Proposal for a bike ride with a purpose

I’d like to propose a bike ride to take place on 10/10/10 – preferably
at 10 o’clock!

The climate change organisation has teamed up with 10:10 to
get people to do constructive work parties to combat/highlight climate
change. You can read more about this here:

The point of our bike ride would be to follow selected routes on the
Ipswich Cycle map and feedback to a central document. We might for
example, use the crowdsourcing software provided by
which was developed for disasters and emergencies but which can easily
be used for other purposes. (You could well argue that climate change
is a disaster, of course.)

The document could then be used to lobby IBC and SCC/HA to fund and
organise improvements.

We could meet in the centre of Ipswich and then split into twos and
threes and each group could ride a pre-agreed route. The point of the
crowdsourcing would be to upload problem areas of routes to a map from
our mobiles. We could also supply a questionnaire for those who prefer
that. I haven’t tried the software as yet.

I have talked to the Transition Ipswich Transport Group about this and
I’m sure that some people from there will support it.

Please let me know if there is any enthusiasm for this project. I
would need at least a couple of other people who are keen to get it
organised. I was involved in organising the Transition
Ipswich bike ride last year but I still consider myself to be a rookie
in these matters!


Community Cycle Routes

Someone mentioned that the Tourist Information Centre in Ipswich often gets request for cycle routes around town and outskirts to local villages and pleasant places. Strikes me that this is something that many people in Cycle Ipswich could benefit from. Likewise the wider cycling public.

I’ve had a go at making one using uMapper. It’s probably a bit clunky but I’ll try to improve it once I get a bit more skilled with the software. Belstead to Capel Cycle Route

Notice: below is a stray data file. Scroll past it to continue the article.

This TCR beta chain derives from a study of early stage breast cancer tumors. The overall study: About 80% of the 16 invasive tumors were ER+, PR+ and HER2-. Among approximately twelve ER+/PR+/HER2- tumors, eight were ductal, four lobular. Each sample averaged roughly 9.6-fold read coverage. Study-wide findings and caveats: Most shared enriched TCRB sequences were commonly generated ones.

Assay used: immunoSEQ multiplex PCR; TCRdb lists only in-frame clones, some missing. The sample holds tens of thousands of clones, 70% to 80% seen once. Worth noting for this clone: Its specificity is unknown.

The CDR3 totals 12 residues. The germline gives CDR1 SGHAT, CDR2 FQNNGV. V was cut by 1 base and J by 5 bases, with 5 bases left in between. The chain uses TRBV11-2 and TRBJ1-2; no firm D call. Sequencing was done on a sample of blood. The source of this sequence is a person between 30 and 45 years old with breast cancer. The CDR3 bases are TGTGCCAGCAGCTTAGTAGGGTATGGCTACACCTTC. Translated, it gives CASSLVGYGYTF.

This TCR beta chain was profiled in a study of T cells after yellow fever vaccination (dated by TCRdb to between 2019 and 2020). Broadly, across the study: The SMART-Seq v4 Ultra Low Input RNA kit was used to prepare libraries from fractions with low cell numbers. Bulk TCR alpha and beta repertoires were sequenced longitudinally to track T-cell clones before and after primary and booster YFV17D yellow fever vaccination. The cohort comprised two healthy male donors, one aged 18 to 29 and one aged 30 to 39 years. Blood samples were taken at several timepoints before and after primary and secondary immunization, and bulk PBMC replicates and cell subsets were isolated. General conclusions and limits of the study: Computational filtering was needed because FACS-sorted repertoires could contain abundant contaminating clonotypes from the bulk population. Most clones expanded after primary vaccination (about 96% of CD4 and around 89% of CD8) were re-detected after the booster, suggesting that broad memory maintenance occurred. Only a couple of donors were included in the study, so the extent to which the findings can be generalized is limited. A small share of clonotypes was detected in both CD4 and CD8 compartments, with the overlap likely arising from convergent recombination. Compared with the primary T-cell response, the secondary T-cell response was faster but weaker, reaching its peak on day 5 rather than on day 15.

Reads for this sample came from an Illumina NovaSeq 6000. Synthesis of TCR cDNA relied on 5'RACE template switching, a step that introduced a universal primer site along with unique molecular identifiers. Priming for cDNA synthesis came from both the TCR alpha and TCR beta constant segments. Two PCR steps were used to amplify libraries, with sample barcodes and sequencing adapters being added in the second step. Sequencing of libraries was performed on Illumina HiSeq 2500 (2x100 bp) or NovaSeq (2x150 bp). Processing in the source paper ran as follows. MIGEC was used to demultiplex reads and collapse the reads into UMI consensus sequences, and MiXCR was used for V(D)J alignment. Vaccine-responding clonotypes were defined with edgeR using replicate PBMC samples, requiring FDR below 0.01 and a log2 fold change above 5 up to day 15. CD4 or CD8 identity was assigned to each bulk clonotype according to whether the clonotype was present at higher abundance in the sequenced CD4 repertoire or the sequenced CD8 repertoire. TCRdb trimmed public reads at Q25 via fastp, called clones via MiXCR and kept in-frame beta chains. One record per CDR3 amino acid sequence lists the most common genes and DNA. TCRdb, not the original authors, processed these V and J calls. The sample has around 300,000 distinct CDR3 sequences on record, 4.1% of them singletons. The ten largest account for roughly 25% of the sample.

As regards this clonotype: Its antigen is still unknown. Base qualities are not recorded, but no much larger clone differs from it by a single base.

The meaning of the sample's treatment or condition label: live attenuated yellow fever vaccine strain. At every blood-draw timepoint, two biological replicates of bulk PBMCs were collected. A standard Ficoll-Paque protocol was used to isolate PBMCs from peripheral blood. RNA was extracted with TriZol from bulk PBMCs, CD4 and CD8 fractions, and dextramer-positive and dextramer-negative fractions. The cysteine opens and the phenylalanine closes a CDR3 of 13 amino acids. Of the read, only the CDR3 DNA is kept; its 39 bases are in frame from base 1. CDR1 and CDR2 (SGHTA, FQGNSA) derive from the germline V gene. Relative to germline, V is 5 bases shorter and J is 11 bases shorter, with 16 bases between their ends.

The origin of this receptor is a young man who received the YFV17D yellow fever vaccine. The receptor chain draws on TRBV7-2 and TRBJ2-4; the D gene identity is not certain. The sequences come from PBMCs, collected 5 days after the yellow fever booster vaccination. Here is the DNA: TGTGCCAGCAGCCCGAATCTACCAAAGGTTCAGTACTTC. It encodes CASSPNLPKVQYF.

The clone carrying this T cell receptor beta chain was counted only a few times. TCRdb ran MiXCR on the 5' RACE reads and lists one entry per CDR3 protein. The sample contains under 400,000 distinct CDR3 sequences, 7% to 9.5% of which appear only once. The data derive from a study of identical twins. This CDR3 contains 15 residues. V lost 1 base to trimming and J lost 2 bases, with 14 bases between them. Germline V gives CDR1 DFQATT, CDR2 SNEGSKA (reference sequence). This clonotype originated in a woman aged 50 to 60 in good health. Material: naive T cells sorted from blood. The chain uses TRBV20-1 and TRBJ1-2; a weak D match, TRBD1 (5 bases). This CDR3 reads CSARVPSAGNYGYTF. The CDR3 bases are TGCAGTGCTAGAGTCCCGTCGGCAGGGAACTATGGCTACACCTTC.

If anyone else would like to make one, we could maybe create a section here to keep the links. I’m going to be adding them to my transport blog and to the Transition Ipswich wiki


Cycling for all in Ipswich

Cycling is not as accessible as it used to be.

Yes, if you have a bike in your shed or garage and the tyres aren’t flat, you can just jump on – and away you go. But for many people it isn’t so simple.

So what are the problems?

Busy roads

Cars are faster, there are more of them and the perception of many cyclists is that  some drivers are almost blind when it comes to cyclists. So much so, that a new campaign group has been set up in the UK called Stop Smidsy. SMIDSY is “Sorry Mate – I Didn’t See You!” – the frequent refrain heard by both cyclists and motor cyclists after near misses and actual crashes.

Poor road layouts and surfaces

Many roads are not well set up for cycling. There are problems with road edges and markings. Drain covers can be slippery in wet weather; some of the larger drains are the right size to trap a bicycle wheel; edges may be scattered with gravel and other rubbish, creating an extra hazard for cyclists. Potholes can also be a greater hazard for cyclists than for car drivers.

Then there are the “cycle lanes” which are sometimes more of a hinderance than a help. Many are ess than two feet wide, in the gutter and prone to disappearing when most needed – at junctions and other hazards.

Enough of the negatives!

So what can we do to help people cycle more?

There are schemes to help train would be cyclists. Children over the age of  eight can do Bike Ability in some schools and adults can benefit from BikeAbility in some workplaces. Bike Ability trains participants in road skills, and safety. You only need a reasonably roadworthy bike and suitable comfortable clothing. One of the first things that happens on a BikeAbility course is you bike is checked for roadworthiness. And of course you will be given advice on suitable clothing.

Schools may have schemes to help pupils get to school by bike. There is at least one Bike Train operating in Ipswich (from Ravenswood to Nacton School).  See Alex’s post about the bike train for more details.

Bike routes and facilities in Suffolk is a good starting point for finding out about cycling in Suffolk and has some useful links too.

The Ipswich Cycle Map is a very useful thing to have. Routes are clearly shown both for central Ipswich and for the outskirts. There are suggestions for safer routes and potential danger spots are highlighted. You can get copies from the Ipswich Tourist Information Centre in St Stephen’s Church besides the Buttermarket shopping centre. There’s also local bike shops and other bike facilities shown on the map.